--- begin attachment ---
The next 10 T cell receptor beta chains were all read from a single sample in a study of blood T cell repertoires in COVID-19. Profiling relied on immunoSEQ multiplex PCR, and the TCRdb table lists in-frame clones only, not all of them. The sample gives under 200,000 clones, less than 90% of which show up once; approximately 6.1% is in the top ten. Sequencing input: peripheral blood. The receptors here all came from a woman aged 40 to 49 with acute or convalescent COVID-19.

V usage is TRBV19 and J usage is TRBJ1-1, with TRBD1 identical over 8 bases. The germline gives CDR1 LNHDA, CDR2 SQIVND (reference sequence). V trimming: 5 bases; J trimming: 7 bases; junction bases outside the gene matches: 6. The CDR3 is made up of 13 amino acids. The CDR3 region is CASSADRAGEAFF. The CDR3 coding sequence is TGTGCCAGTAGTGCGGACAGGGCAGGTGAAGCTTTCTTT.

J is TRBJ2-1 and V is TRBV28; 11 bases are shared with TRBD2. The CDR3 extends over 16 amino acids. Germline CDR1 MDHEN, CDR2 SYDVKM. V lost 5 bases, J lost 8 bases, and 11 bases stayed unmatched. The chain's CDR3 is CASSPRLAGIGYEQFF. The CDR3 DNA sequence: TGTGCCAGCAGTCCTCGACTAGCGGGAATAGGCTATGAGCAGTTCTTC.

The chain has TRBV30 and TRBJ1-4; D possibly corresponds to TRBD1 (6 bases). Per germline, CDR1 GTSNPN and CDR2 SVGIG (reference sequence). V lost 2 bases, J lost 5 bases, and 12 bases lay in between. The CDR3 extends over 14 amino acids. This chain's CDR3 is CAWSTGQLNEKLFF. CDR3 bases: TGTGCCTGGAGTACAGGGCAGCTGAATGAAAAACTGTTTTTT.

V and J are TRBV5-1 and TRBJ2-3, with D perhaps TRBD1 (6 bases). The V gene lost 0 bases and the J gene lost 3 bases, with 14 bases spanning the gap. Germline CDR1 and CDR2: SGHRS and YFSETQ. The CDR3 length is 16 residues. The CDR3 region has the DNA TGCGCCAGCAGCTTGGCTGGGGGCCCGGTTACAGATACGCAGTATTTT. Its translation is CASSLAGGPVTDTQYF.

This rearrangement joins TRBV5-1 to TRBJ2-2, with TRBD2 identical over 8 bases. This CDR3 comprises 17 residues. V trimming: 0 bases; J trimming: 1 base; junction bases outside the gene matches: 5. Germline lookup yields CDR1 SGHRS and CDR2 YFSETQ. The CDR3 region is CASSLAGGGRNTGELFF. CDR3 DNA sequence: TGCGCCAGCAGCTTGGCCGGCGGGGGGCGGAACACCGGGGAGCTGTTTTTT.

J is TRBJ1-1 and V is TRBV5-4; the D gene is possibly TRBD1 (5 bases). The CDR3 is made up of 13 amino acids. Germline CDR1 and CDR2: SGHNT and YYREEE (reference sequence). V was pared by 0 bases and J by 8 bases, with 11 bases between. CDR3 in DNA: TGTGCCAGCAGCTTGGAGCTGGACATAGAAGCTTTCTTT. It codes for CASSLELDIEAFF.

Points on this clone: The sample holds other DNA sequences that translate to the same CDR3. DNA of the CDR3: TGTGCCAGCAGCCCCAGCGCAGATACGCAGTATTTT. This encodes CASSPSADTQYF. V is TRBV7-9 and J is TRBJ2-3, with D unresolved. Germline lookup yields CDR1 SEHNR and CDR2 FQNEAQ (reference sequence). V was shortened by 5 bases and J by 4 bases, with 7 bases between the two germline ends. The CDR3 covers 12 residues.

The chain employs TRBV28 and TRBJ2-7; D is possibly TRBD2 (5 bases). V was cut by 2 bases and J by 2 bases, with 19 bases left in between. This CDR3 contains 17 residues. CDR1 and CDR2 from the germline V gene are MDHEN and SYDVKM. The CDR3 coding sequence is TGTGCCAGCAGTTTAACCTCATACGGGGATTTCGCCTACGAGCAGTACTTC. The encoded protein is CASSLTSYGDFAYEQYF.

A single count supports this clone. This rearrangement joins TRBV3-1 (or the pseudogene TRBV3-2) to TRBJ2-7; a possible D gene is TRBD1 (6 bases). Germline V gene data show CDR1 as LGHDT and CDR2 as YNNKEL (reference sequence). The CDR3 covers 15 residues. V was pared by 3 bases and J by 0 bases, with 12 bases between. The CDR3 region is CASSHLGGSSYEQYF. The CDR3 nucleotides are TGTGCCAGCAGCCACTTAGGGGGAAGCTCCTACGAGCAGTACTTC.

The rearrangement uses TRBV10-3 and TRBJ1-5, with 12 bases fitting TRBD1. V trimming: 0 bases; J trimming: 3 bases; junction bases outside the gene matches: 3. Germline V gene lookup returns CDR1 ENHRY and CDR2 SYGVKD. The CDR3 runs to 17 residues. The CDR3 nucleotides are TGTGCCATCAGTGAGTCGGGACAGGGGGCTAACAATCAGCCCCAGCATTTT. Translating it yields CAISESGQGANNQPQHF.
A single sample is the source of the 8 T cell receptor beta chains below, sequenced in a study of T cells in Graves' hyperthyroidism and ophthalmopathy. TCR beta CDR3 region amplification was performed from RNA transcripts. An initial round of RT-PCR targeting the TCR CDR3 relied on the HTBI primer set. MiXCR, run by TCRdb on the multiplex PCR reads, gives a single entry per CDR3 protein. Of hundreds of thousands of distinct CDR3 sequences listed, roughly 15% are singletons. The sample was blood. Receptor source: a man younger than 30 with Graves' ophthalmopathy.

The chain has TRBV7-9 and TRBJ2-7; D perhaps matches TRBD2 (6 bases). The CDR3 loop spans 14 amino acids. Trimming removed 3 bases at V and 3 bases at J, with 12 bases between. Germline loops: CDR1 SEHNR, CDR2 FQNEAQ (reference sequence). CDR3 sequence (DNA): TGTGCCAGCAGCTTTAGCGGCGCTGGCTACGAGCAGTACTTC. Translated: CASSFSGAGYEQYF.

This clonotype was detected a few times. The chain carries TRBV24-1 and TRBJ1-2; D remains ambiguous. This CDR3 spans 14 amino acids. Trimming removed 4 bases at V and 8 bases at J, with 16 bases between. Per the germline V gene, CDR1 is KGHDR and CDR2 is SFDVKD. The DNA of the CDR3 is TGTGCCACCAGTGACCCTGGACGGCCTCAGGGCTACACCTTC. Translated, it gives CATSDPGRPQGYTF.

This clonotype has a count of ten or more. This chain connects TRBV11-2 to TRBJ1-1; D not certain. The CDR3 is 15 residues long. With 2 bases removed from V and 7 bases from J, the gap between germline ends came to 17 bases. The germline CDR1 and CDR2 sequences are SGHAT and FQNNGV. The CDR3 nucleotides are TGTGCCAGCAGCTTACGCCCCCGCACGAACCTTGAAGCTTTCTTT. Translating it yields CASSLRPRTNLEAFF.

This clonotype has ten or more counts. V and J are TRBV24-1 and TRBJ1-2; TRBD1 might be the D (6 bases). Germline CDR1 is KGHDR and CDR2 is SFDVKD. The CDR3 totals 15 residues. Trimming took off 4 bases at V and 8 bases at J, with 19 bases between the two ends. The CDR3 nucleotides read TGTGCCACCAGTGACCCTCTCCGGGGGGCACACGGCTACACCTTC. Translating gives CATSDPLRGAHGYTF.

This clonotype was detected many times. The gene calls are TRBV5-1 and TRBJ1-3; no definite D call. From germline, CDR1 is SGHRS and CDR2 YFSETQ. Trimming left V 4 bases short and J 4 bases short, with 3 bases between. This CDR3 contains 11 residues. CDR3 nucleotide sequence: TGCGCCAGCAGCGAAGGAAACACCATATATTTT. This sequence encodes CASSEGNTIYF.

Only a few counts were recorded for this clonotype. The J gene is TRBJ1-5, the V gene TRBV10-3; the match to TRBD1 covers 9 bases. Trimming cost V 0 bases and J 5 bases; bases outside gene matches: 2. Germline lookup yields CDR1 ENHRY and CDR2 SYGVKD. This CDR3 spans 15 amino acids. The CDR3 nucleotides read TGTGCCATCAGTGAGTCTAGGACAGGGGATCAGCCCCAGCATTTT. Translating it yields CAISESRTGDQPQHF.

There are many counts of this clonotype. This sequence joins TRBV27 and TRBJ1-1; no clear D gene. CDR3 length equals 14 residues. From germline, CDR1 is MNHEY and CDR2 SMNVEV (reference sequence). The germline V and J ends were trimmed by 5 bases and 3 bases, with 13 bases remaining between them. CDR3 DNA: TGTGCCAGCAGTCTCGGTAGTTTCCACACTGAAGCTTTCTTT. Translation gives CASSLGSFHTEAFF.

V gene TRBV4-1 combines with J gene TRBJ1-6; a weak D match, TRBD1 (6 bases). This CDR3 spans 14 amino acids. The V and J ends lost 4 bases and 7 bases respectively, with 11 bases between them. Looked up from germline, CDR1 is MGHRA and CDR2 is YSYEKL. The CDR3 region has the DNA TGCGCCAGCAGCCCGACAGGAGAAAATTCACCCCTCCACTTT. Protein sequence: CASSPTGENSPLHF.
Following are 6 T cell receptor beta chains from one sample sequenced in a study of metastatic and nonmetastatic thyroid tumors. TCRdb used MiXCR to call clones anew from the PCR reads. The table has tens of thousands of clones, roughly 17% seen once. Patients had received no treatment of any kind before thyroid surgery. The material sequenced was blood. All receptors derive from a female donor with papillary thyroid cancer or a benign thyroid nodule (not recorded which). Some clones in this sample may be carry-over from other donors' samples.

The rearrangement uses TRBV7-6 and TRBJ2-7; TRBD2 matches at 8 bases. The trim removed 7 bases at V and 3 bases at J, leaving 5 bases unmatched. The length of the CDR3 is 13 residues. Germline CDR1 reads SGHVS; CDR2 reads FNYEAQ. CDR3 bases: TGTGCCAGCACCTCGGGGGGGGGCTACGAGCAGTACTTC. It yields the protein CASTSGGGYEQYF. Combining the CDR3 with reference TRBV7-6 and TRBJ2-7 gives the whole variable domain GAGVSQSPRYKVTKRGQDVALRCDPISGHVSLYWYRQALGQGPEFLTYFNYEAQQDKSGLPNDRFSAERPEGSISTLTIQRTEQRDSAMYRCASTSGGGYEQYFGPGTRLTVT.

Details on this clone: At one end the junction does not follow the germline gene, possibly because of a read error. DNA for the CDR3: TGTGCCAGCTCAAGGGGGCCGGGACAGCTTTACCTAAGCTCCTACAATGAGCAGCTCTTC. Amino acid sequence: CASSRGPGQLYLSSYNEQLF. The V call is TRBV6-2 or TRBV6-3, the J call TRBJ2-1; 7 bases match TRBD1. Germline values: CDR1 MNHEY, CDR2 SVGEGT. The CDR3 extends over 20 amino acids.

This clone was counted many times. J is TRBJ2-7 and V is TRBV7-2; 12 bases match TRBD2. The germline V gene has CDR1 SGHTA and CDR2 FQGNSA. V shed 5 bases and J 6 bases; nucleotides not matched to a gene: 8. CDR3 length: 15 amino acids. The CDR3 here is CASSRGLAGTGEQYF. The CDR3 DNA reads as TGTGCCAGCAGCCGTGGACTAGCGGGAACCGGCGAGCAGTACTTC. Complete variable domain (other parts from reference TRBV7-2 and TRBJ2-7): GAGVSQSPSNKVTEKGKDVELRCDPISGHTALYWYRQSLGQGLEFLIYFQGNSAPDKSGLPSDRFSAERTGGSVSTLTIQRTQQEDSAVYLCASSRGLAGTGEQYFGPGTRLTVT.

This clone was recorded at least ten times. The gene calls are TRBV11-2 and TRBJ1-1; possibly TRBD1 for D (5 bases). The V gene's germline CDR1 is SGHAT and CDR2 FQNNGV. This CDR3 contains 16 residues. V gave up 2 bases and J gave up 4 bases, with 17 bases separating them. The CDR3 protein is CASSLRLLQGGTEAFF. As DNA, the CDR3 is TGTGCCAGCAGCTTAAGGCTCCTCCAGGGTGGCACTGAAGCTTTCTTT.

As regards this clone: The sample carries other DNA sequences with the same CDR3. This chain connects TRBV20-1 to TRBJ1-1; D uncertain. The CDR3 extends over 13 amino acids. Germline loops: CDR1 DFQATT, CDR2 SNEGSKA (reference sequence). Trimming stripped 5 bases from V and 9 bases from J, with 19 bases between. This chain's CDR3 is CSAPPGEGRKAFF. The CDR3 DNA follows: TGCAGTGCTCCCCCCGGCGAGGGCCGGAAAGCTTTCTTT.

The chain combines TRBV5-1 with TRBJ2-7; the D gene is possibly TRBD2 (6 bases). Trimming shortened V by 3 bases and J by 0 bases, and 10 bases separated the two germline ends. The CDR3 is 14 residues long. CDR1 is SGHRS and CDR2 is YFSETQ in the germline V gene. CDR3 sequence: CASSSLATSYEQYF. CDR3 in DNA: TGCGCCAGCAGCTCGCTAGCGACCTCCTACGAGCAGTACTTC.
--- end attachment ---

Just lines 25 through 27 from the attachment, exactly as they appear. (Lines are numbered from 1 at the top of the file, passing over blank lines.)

This clone was recorded at least ten times. The gene calls are TRBV11-2 and TRBJ1-1; possibly TRBD1 for D (5 bases). The V gene's germline CDR1 is SGHAT and CDR2 FQNNGV. This CDR3 contains 16 residues. V gave up 2 bases and J gave up 4 bases, with 17 bases separating them. The CDR3 protein is CASSLRLLQGGTEAFF. As DNA, the CDR3 is TGTGCCAGCAGCTTAAGGCTCCTCCAGGGTGGCACTGAAGCTTTCTTT.

As regards this clone: The sample carries other DNA sequences with the same CDR3. This chain connects TRBV20-1 to TRBJ1-1; D uncertain. The CDR3 extends over 13 amino acids. Germline loops: CDR1 DFQATT, CDR2 SNEGSKA (reference sequence). Trimming stripped 5 bases from V and 9 bases from J, with 19 bases between. This chain's CDR3 is CSAPPGEGRKAFF. The CDR3 DNA follows: TGCAGTGCTCCCCCCGGCGAGGGCCGGAAAGCTTTCTTT.

The chain combines TRBV5-1 with TRBJ2-7; the D gene is possibly TRBD2 (6 bases). Trimming shortened V by 3 bases and J by 0 bases, and 10 bases separated the two germline ends. The CDR3 is 14 residues long. CDR1 is SGHRS and CDR2 is YFSETQ in the germline V gene. CDR3 sequence: CASSSLATSYEQYF. CDR3 in DNA: TGCGCCAGCAGCTCGCTAGCGACCTCCTACGAGCAGTACTTC.